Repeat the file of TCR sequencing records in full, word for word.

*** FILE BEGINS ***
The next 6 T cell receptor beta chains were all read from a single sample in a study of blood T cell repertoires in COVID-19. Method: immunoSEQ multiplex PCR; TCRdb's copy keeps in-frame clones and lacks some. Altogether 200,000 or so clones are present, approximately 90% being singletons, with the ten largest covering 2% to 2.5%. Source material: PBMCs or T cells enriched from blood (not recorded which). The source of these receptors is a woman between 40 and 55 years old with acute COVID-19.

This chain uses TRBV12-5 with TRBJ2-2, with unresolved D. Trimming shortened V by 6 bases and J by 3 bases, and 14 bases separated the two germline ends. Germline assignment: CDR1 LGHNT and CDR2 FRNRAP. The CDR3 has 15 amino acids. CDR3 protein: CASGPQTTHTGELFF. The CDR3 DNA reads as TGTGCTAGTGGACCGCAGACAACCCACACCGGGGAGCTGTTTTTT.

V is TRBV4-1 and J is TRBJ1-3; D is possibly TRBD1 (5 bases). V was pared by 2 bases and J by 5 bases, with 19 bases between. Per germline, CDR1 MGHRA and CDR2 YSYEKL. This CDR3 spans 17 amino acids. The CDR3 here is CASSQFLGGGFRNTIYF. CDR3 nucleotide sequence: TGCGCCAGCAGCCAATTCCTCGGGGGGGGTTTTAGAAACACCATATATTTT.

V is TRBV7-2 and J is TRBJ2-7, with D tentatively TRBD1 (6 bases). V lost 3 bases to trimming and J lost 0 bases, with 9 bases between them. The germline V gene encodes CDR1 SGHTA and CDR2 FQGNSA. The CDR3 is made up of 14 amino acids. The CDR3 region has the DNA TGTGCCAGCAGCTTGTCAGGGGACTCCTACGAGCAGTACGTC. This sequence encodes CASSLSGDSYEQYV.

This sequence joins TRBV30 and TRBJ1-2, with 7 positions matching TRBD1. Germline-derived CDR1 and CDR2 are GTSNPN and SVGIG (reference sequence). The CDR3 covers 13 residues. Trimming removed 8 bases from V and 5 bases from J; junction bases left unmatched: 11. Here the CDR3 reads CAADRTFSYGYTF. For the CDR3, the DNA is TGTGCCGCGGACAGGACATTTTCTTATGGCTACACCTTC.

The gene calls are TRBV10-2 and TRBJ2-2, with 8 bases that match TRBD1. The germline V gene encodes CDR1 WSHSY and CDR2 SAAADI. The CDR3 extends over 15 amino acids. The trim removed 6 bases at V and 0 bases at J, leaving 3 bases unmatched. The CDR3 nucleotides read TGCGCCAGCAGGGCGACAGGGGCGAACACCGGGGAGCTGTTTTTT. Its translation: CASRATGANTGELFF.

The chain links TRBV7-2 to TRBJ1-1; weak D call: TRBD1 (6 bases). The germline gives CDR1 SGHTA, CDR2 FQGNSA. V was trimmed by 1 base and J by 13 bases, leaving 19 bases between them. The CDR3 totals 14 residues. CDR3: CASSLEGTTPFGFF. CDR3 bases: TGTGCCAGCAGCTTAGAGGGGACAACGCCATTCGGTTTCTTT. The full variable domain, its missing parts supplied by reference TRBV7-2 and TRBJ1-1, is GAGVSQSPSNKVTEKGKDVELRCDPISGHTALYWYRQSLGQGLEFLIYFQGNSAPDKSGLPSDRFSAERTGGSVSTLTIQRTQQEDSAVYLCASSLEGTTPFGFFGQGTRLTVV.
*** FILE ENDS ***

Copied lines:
The next 6 T cell receptor beta chains were all read from a single sample in a study of blood T cell repertoires in COVID-19. Method: immunoSEQ multiplex PCR; TCRdb's copy keeps in-frame clones and lacks some. Altogether 200,000 or so clones are present, approximately 90% being singletons, with the ten largest covering 2% to 2.5%. Source material: PBMCs or T cells enriched from blood (not recorded which). The source of these receptors is a woman between 40 and 55 years old with acute COVID-19.

This chain uses TRBV12-5 with TRBJ2-2, with unresolved D. Trimming shortened V by 6 bases and J by 3 bases, and 14 bases separated the two germline ends. Germline assignment: CDR1 LGHNT and CDR2 FRNRAP. The CDR3 has 15 amino acids. CDR3 protein: CASGPQTTHTGELFF. The CDR3 DNA reads as TGTGCTAGTGGACCGCAGACAACCCACACCGGGGAGCTGTTTTTT.

V is TRBV4-1 and J is TRBJ1-3; D is possibly TRBD1 (5 bases). V was pared by 2 bases and J by 5 bases, with 19 bases between. Per germline, CDR1 MGHRA and CDR2 YSYEKL. This CDR3 spans 17 amino acids. The CDR3 here is CASSQFLGGGFRNTIYF. CDR3 nucleotide sequence: TGCGCCAGCAGCCAATTCCTCGGGGGGGGTTTTAGAAACACCATATATTTT.

V is TRBV7-2 and J is TRBJ2-7, with D tentatively TRBD1 (6 bases). V lost 3 bases to trimming and J lost 0 bases, with 9 bases between them. The germline V gene encodes CDR1 SGHTA and CDR2 FQGNSA. The CDR3 is made up of 14 amino acids. The CDR3 region has the DNA TGTGCCAGCAGCTTGTCAGGGGACTCCTACGAGCAGTACGTC. This sequence encodes CASSLSGDSYEQYV.

This sequence joins TRBV30 and TRBJ1-2, with 7 positions matching TRBD1. Germline-derived CDR1 and CDR2 are GTSNPN and SVGIG (reference sequence). The CDR3 covers 13 residues. Trimming removed 8 bases from V and 5 bases from J; junction bases left unmatched: 11. Here the CDR3 reads CAADRTFSYGYTF. For the CDR3, the DNA is TGTGCCGCGGACAGGACATTTTCTTATGGCTACACCTTC.

The gene calls are TRBV10-2 and TRBJ2-2, with 8 bases that match TRBD1. The germline V gene encodes CDR1 WSHSY and CDR2 SAAADI. The CDR3 extends over 15 amino acids. The trim removed 6 bases at V and 0 bases at J, leaving 3 bases unmatched. The CDR3 nucleotides read TGCGCCAGCAGGGCGACAGGGGCGAACACCGGGGAGCTGTTTTTT. Its translation: CASRATGANTGELFF.

The chain links TRBV7-2 to TRBJ1-1; weak D call: TRBD1 (6 bases). The germline gives CDR1 SGHTA, CDR2 FQGNSA. V was trimmed by 1 base and J by 13 bases, leaving 19 bases between them. The CDR3 totals 14 residues. CDR3: CASSLEGTTPFGFF. CDR3 bases: TGTGCCAGCAGCTTAGAGGGGACAACGCCATTCGGTTTCTTT. The full variable domain, its missing parts supplied by reference TRBV7-2 and TRBJ1-1, is GAGVSQSPSNKVTEKGKDVELRCDPISGHTALYWYRQSLGQGLEFLIYFQGNSAPDKSGLPSDRFSAERTGGSVSTLTIQRTQQEDSAVYLCASSLEGTTPFGFFGQGTRLTVV.